The Chinese Navy is very popular with most Chinese and its commanders are enthusiastic about expanding in order to protect the seaborne trade that the modern Chinese economy depends on. For thousands of years before that Chinese rulers did not consider naval power important because it wasn’t. Now it is and the navy is getting the money and encouragement to do what China has never done before.

Based on what is being said in Chinese media and around the shipyard, the performance of CV-17 will play a large role. CV-17 was expected to undergo one or two years of sea trials before entering service. While the sea trials seemed ahead of schedule in early 2019, with talk of CV-17 entering service in April, that optimism was dampened when the expected “unexpected problems” showed up and required more sea trials, alternating with time in port so that items could be fixed, upgraded, repaired or replaced. Unlike CV-16, the engines of CV-17 were less of a problem.

The sea trials for China’s second aircraft carrier going on for 18 months now, which is five months longer than their first carrier, CV-16 (Liaoning). There is no official word on why the second carrier is taking longer to debug. It is known that CV-17 has more electronics, including a powerful AESA (flat panel phased array) radar and a more capable communications and control system built into the ship. It would not be surprising if those improvements caused unexpected and repeated problems. The CV-16 made ten sea trial voyages before it entered service. CV-17 had made eight so far. CV-17 has been in the water since April 2017, when it was launched. That was 25 months after construction began. At the end of 2017 CV-17 was dockside being prepared for sea trials, which began on schedule in May 2018.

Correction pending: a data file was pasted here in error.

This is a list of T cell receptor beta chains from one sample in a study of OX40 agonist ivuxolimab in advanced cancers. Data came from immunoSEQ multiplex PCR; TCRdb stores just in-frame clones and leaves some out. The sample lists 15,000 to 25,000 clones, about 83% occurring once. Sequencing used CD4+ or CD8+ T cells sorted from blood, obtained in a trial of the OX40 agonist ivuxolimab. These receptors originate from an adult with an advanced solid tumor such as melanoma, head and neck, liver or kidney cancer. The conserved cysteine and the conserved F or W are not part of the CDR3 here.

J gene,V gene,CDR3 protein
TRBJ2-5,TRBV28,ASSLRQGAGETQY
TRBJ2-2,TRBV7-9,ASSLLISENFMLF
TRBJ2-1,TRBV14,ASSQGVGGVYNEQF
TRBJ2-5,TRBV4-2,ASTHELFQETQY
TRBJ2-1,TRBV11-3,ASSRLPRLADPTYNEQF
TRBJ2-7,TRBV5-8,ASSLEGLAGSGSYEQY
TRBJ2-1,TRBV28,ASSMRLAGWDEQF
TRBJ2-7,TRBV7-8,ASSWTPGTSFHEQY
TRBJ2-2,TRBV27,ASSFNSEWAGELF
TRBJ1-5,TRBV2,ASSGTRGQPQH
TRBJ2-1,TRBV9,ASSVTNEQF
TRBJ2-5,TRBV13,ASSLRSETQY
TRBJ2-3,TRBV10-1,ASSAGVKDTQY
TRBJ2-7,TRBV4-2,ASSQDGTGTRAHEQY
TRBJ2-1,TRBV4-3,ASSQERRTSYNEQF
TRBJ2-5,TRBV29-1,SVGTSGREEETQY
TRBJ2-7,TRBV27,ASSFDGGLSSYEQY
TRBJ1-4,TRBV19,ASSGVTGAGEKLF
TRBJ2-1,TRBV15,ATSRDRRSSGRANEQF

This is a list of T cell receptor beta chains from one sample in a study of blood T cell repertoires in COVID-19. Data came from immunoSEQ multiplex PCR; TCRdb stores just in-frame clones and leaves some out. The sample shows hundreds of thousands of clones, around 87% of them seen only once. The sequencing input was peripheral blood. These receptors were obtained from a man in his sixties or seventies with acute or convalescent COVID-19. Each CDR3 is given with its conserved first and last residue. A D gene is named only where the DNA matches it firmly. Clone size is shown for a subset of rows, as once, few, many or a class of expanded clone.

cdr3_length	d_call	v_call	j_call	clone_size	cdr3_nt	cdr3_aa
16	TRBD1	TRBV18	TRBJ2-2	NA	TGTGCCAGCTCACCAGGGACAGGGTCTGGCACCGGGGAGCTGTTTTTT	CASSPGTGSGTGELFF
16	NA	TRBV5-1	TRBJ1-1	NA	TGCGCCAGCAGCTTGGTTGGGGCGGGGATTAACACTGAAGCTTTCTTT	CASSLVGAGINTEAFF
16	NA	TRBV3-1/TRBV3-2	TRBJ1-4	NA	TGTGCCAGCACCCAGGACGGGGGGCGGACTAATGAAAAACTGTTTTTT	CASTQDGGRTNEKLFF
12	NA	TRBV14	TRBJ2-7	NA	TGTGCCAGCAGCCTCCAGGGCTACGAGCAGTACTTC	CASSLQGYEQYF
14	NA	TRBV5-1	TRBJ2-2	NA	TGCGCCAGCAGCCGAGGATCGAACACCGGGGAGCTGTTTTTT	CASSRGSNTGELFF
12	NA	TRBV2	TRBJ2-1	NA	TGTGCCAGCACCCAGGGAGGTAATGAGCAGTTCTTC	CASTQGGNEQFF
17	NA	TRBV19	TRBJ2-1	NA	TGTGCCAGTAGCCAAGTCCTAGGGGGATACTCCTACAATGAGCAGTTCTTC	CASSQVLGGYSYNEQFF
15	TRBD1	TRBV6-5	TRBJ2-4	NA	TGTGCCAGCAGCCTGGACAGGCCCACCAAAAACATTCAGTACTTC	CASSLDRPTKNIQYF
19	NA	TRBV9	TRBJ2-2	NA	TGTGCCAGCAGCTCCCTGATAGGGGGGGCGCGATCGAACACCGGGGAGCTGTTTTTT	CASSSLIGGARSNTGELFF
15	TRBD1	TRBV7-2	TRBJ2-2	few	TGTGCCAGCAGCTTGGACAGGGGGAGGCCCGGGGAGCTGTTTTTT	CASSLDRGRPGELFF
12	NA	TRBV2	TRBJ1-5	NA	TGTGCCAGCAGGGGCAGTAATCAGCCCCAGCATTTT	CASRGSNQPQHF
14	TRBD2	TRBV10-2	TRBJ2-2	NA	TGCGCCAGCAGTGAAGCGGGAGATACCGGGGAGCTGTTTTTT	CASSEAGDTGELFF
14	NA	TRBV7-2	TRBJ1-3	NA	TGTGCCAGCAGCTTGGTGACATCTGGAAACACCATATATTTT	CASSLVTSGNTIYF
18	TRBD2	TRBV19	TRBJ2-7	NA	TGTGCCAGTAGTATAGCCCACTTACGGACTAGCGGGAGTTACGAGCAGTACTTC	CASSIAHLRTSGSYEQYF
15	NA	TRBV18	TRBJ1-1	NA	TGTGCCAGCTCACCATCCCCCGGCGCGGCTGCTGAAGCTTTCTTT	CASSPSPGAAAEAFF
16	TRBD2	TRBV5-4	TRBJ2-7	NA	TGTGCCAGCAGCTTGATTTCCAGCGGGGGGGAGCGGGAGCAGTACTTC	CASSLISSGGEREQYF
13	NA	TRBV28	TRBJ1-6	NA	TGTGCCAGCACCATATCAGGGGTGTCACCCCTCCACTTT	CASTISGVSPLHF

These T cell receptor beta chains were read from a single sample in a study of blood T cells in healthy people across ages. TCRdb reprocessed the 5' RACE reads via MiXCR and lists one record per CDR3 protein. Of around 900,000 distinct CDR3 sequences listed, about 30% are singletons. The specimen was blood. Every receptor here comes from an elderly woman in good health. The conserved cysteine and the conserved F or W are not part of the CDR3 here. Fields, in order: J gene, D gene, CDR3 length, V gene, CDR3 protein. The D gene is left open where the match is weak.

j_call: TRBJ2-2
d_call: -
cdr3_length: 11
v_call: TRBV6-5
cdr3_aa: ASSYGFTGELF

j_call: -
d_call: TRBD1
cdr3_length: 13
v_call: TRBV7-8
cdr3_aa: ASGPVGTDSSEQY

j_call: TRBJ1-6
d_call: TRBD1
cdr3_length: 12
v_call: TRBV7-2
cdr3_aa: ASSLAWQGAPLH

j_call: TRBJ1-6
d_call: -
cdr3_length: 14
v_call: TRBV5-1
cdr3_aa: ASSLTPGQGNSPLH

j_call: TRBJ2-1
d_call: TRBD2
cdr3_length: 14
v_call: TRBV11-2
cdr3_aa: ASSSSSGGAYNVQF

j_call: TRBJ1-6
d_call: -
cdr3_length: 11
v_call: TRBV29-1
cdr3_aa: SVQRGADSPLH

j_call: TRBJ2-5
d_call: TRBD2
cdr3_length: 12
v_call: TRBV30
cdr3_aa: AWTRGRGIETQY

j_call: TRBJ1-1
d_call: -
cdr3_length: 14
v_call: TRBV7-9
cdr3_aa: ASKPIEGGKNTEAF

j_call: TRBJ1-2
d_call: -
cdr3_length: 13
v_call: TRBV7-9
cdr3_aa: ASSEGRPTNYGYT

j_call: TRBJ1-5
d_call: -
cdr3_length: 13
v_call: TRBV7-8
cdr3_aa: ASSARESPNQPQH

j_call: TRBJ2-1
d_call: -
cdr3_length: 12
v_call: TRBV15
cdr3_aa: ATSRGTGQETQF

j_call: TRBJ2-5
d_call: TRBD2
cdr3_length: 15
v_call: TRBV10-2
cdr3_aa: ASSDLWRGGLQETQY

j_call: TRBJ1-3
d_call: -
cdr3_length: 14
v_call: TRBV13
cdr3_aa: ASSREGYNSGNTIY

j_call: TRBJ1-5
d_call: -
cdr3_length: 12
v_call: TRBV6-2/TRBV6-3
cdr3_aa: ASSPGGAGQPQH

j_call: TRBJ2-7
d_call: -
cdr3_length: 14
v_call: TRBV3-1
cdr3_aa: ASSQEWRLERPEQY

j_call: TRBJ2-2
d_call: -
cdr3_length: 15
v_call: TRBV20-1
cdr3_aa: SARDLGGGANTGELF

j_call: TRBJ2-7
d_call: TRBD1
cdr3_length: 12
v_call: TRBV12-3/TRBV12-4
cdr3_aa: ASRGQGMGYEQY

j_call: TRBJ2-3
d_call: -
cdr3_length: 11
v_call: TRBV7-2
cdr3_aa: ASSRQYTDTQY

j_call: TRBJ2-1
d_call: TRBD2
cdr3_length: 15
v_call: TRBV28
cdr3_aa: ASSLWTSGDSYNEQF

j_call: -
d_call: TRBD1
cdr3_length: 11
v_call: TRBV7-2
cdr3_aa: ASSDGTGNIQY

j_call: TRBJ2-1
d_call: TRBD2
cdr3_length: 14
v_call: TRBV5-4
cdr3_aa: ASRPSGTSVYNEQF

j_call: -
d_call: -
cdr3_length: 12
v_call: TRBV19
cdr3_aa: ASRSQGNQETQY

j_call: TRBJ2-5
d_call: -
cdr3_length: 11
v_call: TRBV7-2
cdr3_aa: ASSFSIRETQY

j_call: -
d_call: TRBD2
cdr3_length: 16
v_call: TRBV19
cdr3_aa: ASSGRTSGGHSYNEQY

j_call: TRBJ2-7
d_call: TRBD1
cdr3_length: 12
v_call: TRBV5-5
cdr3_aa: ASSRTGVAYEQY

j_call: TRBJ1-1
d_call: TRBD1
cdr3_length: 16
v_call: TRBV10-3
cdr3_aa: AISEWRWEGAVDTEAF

CV-17 is a Type 001A carrier 315 meters (1,033 feet) long, which is three percent longer that CV-16. The new carrier displaces 75,000 tons, which is 12 percent more than CV-16. Obvious differences are a slightly (about 10 percent) smaller control tower and about ten percent more flight deck area. There is more space internally for maritime and aircraft fuel. It appears that CV-17 would have to be refueled about once a week when at sea.

It was only at the end of 2015 that China admitted the CV-17 existed and was referred to as Type 001A ship rather than Type 001 because it is slightly different from its predecessor. In March 2016 China revealed more details, some of them already obvious. CV-17 was considered a new design but based on the first Chinese carrier, the Liaoning. That first carrier was a 65,000 ton, 305 meter (999 feet) long ship that was itself a modified version of the last Cold War Russian carrier design. In 2016 China confirmed that CV-17 would also have the ski jump deck like Liaoning, would be somewhat heavier, and incorporate new design features that would enable it to carry more aircraft (mainly the J-15) in a larger hanger deck (just below the flight deck) as well as more fuel and aircraft weapons. Photos of CV-17 under construction revealed that it also incorporated design features that will make it more capable of surviving combat damage as well as operating more efficiently and effectively as a carrier.

In addition to the Chinese built J-15 fighter, the new carrier will also have early-warning radar and anti-submarine aircraft as well as some helicopters. CV-17 could apparently operate about 20 percent more aircraft than CV-16 (50 fixed-wing and helicopters versus about 40). Currently, China only has about fifty carrier qualified J-15 pilots and Liaoning is kept busy being what it is officially described as; a training carrier.